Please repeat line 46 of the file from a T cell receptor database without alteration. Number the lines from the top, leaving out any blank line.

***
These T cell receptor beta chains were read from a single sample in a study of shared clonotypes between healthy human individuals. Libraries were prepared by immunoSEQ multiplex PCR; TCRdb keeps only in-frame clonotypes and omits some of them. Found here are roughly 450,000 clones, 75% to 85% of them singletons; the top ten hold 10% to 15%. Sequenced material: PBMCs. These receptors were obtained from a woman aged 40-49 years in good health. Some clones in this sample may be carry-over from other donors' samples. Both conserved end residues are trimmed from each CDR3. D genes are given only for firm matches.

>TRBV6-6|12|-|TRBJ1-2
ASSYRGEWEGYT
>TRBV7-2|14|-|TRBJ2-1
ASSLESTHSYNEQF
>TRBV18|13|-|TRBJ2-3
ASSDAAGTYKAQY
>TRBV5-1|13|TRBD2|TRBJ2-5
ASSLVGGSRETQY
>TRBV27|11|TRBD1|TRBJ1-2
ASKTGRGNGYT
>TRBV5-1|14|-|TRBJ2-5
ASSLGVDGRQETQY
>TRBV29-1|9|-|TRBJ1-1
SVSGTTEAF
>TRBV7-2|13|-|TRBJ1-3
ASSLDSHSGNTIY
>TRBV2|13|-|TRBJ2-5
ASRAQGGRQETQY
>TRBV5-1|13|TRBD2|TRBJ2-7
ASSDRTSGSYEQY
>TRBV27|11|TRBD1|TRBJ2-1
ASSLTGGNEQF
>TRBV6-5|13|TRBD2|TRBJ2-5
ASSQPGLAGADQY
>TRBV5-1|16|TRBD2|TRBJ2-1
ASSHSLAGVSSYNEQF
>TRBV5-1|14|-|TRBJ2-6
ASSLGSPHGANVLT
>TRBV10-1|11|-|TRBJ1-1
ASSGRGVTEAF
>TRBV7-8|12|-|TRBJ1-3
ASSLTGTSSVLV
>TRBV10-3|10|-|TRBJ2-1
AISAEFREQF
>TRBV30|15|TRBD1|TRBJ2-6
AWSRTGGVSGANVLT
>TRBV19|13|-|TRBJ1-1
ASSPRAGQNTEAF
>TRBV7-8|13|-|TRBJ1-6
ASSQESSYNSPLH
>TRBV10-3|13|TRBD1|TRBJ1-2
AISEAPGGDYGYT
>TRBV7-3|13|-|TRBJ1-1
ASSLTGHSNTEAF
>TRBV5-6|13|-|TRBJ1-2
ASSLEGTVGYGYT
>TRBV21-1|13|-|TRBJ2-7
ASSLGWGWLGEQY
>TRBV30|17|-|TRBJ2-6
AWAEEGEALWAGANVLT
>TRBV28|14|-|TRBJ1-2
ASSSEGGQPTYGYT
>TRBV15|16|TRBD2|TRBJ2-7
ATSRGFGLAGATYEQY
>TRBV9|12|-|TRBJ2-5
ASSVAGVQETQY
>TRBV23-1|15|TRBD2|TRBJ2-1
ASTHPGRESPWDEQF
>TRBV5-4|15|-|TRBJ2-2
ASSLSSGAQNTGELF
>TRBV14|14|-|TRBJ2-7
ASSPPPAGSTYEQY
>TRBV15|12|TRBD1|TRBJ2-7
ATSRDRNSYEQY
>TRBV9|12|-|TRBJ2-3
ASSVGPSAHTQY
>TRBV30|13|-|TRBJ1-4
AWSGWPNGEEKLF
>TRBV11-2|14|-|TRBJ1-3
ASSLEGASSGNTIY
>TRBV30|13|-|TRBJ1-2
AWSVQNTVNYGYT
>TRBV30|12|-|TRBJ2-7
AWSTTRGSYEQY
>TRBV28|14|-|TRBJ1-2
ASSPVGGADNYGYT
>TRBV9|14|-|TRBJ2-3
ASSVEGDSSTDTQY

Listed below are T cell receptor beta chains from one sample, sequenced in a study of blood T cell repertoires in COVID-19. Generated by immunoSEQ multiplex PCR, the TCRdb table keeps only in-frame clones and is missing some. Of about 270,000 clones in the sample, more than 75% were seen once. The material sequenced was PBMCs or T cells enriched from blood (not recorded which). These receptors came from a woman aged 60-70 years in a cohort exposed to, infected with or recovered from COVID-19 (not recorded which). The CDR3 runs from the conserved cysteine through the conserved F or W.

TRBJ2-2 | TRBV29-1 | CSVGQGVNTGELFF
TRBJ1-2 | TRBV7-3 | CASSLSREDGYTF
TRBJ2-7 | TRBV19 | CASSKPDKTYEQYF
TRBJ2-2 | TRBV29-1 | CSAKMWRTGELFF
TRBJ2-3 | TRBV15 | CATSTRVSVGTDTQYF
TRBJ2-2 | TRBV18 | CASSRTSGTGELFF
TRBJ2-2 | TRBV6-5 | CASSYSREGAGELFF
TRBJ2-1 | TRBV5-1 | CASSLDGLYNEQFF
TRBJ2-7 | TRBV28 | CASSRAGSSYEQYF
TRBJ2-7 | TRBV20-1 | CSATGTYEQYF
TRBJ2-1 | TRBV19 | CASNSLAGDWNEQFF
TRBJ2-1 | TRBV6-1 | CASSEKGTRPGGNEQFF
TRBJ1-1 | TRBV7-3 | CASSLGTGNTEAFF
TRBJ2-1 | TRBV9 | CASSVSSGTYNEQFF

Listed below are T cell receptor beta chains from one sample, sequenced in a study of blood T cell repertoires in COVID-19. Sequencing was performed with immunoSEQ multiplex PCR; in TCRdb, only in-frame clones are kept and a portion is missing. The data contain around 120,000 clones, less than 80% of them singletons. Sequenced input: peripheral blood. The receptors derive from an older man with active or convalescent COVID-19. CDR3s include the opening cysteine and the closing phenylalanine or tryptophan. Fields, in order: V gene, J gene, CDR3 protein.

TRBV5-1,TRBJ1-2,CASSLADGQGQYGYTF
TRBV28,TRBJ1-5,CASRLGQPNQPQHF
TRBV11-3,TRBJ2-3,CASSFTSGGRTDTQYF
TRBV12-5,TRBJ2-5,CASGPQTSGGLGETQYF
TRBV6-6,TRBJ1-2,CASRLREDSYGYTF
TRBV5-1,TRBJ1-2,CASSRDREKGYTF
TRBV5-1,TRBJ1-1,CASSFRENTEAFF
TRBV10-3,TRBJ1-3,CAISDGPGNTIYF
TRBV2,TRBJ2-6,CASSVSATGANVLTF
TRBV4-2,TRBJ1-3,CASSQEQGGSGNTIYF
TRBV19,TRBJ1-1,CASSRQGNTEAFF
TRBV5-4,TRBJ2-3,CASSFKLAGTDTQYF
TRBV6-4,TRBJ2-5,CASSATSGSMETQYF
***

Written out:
>TRBV5-6|13|-|TRBJ1-2